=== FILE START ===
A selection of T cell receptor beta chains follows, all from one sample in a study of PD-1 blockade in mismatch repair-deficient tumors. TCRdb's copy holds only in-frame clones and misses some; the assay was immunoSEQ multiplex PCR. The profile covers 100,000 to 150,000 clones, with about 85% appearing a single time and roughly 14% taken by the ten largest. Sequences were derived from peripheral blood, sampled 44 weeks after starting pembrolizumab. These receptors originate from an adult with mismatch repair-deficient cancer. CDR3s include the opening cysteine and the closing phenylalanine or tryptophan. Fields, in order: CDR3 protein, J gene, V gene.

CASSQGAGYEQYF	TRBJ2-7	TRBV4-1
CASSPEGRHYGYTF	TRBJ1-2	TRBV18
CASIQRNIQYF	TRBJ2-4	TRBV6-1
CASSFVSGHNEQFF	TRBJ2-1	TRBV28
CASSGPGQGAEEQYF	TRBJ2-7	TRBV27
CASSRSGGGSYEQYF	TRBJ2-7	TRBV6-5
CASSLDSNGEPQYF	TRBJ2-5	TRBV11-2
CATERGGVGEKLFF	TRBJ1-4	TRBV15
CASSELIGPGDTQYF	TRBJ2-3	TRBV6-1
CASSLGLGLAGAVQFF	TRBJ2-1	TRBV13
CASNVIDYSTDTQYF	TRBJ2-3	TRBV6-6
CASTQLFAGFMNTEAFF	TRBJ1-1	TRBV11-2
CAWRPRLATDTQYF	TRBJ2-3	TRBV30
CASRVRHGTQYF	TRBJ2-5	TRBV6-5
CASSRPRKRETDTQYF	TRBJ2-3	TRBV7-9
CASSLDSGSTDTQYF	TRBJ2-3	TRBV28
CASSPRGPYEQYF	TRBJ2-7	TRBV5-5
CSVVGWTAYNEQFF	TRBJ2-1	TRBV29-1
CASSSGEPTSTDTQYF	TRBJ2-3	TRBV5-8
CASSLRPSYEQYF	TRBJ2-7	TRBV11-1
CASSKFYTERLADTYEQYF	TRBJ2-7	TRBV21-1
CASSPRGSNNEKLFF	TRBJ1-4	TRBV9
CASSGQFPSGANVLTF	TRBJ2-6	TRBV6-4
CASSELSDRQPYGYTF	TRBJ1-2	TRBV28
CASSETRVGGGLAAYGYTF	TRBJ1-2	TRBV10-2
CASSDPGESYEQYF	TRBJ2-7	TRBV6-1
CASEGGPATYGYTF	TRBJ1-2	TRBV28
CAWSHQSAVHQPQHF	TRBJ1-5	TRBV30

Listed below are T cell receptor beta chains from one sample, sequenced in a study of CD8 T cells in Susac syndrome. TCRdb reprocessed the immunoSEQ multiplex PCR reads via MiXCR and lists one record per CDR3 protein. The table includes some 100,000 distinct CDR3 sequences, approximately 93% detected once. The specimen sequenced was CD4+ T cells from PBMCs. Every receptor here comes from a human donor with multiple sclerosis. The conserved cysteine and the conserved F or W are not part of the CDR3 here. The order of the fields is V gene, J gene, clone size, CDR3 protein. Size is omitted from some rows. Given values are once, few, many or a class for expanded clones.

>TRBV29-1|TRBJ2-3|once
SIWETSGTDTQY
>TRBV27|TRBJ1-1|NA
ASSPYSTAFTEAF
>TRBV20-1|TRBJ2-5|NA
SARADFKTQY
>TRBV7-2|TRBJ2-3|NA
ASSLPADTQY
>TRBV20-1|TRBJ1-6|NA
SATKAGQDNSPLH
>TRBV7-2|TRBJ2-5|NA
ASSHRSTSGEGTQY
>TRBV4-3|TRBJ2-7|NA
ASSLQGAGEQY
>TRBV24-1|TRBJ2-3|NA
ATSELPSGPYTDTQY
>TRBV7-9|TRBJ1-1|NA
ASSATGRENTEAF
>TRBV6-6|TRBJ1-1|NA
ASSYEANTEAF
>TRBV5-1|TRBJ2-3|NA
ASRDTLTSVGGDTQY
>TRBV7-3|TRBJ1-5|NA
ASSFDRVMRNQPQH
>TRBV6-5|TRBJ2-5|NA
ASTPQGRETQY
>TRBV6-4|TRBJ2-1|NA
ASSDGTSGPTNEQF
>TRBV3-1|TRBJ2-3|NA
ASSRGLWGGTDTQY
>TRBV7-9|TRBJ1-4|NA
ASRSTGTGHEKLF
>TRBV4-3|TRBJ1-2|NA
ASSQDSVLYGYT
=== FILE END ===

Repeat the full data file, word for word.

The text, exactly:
A selection of T cell receptor beta chains follows, all from one sample in a study of PD-1 blockade in mismatch repair-deficient tumors. TCRdb's copy holds only in-frame clones and misses some; the assay was immunoSEQ multiplex PCR. The profile covers 100,000 to 150,000 clones, with about 85% appearing a single time and roughly 14% taken by the ten largest. Sequences were derived from peripheral blood, sampled 44 weeks after starting pembrolizumab. These receptors originate from an adult with mismatch repair-deficient cancer. CDR3s include the opening cysteine and the closing phenylalanine or tryptophan. Fields, in order: CDR3 protein, J gene, V gene.

CASSQGAGYEQYF	TRBJ2-7	TRBV4-1
CASSPEGRHYGYTF	TRBJ1-2	TRBV18
CASIQRNIQYF	TRBJ2-4	TRBV6-1
CASSFVSGHNEQFF	TRBJ2-1	TRBV28
CASSGPGQGAEEQYF	TRBJ2-7	TRBV27
CASSRSGGGSYEQYF	TRBJ2-7	TRBV6-5
CASSLDSNGEPQYF	TRBJ2-5	TRBV11-2
CATERGGVGEKLFF	TRBJ1-4	TRBV15
CASSELIGPGDTQYF	TRBJ2-3	TRBV6-1
CASSLGLGLAGAVQFF	TRBJ2-1	TRBV13
CASNVIDYSTDTQYF	TRBJ2-3	TRBV6-6
CASTQLFAGFMNTEAFF	TRBJ1-1	TRBV11-2
CAWRPRLATDTQYF	TRBJ2-3	TRBV30
CASRVRHGTQYF	TRBJ2-5	TRBV6-5
CASSRPRKRETDTQYF	TRBJ2-3	TRBV7-9
CASSLDSGSTDTQYF	TRBJ2-3	TRBV28
CASSPRGPYEQYF	TRBJ2-7	TRBV5-5
CSVVGWTAYNEQFF	TRBJ2-1	TRBV29-1
CASSSGEPTSTDTQYF	TRBJ2-3	TRBV5-8
CASSLRPSYEQYF	TRBJ2-7	TRBV11-1
CASSKFYTERLADTYEQYF	TRBJ2-7	TRBV21-1
CASSPRGSNNEKLFF	TRBJ1-4	TRBV9
CASSGQFPSGANVLTF	TRBJ2-6	TRBV6-4
CASSELSDRQPYGYTF	TRBJ1-2	TRBV28
CASSETRVGGGLAAYGYTF	TRBJ1-2	TRBV10-2
CASSDPGESYEQYF	TRBJ2-7	TRBV6-1
CASEGGPATYGYTF	TRBJ1-2	TRBV28
CAWSHQSAVHQPQHF	TRBJ1-5	TRBV30

Listed below are T cell receptor beta chains from one sample, sequenced in a study of CD8 T cells in Susac syndrome. TCRdb reprocessed the immunoSEQ multiplex PCR reads via MiXCR and lists one record per CDR3 protein. The table includes some 100,000 distinct CDR3 sequences, approximately 93% detected once. The specimen sequenced was CD4+ T cells from PBMCs. Every receptor here comes from a human donor with multiple sclerosis. The conserved cysteine and the conserved F or W are not part of the CDR3 here. The order of the fields is V gene, J gene, clone size, CDR3 protein. Size is omitted from some rows. Given values are once, few, many or a class for expanded clones.

>TRBV29-1|TRBJ2-3|once
SIWETSGTDTQY
>TRBV27|TRBJ1-1|NA
ASSPYSTAFTEAF
>TRBV20-1|TRBJ2-5|NA
SARADFKTQY
>TRBV7-2|TRBJ2-3|NA
ASSLPADTQY
>TRBV20-1|TRBJ1-6|NA
SATKAGQDNSPLH
>TRBV7-2|TRBJ2-5|NA
ASSHRSTSGEGTQY
>TRBV4-3|TRBJ2-7|NA
ASSLQGAGEQY
>TRBV24-1|TRBJ2-3|NA
ATSELPSGPYTDTQY
>TRBV7-9|TRBJ1-1|NA
ASSATGRENTEAF
>TRBV6-6|TRBJ1-1|NA
ASSYEANTEAF
>TRBV5-1|TRBJ2-3|NA
ASRDTLTSVGGDTQY
>TRBV7-3|TRBJ1-5|NA
ASSFDRVMRNQPQH
>TRBV6-5|TRBJ2-5|NA
ASTPQGRETQY
>TRBV6-4|TRBJ2-1|NA
ASSDGTSGPTNEQF
>TRBV3-1|TRBJ2-3|NA
ASSRGLWGGTDTQY
>TRBV7-9|TRBJ1-4|NA
ASRSTGTGHEKLF
>TRBV4-3|TRBJ1-2|NA
ASSQDSVLYGYT